I Heart OneNote

May 28th, 2010

I have a confession. I’ve started using Microsoft OneNote. And I love it. L-O-V-E. I want to go on dates with it. I want to introduce it to my parents.

OneNote is currently a lifesaver (and potentially an ass-saver) for my most recent project, which, perhaps not coincidentally, is with the software company that created it.  [Full disclosure - check]

I also confess that I’d never considered using it before. But dang, if it isn’t sweet as pie. Basically, it’s a visual filing cabinet and notebook all in one. More convenient than saving emails as files and sticking them in the same My Documents folder with Word docs, spreadsheets, PowerPoint decks, etc.

Want an example? Let’s say (theoretically) you’re working  on executive briefing materials. You could have a page for various other briefing materials, one for case studies, one for tech topic A, another for tech topic B, one for meeting notes, etc.

Supercool alert: you can export a meeting invite from Outlook to OneNote and it automatically sets up a page with all the invite info (including invitees, like the guy you think is named Paul…or Saul…) and space for taking notes, dropping in files, whatever. You can also save e-mails directly to OneNote, which show up all nice and neat and readable - then you can add whatever else you want to the page.

I LOVE IT.

Now, I’m not trying to hype a client’s product – I get paid to do that, and I write this blog for free. I just dig it, like I dig SKYPE, and Google Docs, and my iPhone.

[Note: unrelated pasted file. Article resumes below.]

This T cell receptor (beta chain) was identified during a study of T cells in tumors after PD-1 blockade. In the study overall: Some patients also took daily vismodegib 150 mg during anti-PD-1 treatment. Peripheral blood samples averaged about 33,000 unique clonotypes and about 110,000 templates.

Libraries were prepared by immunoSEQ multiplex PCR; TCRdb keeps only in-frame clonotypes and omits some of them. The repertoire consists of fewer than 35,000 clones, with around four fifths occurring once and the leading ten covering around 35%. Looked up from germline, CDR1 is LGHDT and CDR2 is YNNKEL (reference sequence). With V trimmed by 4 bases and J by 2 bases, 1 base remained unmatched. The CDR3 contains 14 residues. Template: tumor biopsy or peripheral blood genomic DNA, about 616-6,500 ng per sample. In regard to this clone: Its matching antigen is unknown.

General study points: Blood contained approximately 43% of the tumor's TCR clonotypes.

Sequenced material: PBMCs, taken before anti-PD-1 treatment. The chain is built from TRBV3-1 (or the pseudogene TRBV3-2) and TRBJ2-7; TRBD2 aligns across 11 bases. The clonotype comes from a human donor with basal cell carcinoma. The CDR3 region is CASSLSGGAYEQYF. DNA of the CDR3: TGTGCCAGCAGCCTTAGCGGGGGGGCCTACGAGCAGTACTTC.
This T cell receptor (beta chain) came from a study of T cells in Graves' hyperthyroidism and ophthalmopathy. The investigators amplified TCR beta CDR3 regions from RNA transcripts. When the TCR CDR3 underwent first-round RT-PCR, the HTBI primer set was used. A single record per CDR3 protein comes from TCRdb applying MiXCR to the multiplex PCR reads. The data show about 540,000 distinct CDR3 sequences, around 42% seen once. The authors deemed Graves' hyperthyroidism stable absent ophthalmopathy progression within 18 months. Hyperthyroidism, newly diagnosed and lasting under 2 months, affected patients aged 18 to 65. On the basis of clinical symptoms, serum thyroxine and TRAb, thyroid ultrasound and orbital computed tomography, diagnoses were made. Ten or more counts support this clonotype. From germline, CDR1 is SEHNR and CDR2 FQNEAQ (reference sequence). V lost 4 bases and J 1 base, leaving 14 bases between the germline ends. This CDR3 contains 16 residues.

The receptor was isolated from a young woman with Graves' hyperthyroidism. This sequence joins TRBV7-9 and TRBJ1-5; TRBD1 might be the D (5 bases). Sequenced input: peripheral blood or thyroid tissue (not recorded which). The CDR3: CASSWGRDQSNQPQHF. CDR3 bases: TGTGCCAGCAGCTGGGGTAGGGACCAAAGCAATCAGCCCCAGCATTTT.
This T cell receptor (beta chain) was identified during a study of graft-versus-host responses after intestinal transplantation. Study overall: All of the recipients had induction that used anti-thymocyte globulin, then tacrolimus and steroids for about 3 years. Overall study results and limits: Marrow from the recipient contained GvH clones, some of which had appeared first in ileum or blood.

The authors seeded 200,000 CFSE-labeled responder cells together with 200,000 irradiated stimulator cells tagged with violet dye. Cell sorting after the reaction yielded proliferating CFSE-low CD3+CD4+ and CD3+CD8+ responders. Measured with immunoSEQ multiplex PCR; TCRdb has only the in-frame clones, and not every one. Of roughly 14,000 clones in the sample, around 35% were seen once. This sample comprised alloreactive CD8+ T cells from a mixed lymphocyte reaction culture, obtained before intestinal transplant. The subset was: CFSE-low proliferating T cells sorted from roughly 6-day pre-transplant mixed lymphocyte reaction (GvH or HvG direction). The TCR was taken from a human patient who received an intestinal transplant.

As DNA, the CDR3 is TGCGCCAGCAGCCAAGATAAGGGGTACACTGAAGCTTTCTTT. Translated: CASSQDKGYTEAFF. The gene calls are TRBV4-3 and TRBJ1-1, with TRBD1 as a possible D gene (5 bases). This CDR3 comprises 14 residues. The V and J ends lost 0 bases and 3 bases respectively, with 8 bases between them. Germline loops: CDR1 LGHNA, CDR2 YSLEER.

Hold on…

Can I say that?

Is it allowed? Is it wise? Is it…kosher?

But if I can only talk up products from people who help pay my bills, then how authentic can I be? How credible?

But…could I actually get in trouble for writing this blog post? Am I incredibly naive to think that I won’t? If I did, would it be justified? Right? …Kosher?

See, the problem is, I really do heart OneNote. And I really want people who care about communications to know about it, ’cause it’s really freakin’ useful and cool. And I think a lot of Office 2010 is pretty freakin’ useful and cool.

But if I only write about those products, and pretend I don’t have an iPhone (because part of my job is being hip to trends), or keep all my blog/web/Twitter/etc. passwords in a Google docs spreadsheet (because I work on two laptops and it’s the easiest way for me to not lose my mind), then why would you believe that I am a OneNote evangelist by choice?

What drives social media if not ordinary citizens volunteering to be evangelists for products and services they love? Millions are being invested by companies like the one in Redmond to encourage/enable/empower people (approximately) like me  to write blog entries entitled, “I Heart OneNote.”

In fact, a friend  recently attended the WOMMA (Word of Mouth Marketing Association) “School of WOM” in Chicago. This is serious business, folks.

My conclusion:  I’m going to participate in social media honestly, which is the only way one really can participate in social media.

What do you think?

p.s. Try OneNote. It totally rocks.

Really Rad Writing Resource

May 5th, 2010

“Business communications” is a big topic. Some folks are focused on the macro level – being more strategic about communications to employees, stakeholders and business customers (have them call me).

But many smart people struggle to make their business communications spot-on at the micro level: business writing. Whether it’s (finally) mastering punctuation, writing a great presentation, or crafting concise e-mails to colleagues, otherwise successful professionals are being held back because of writing fundamentals.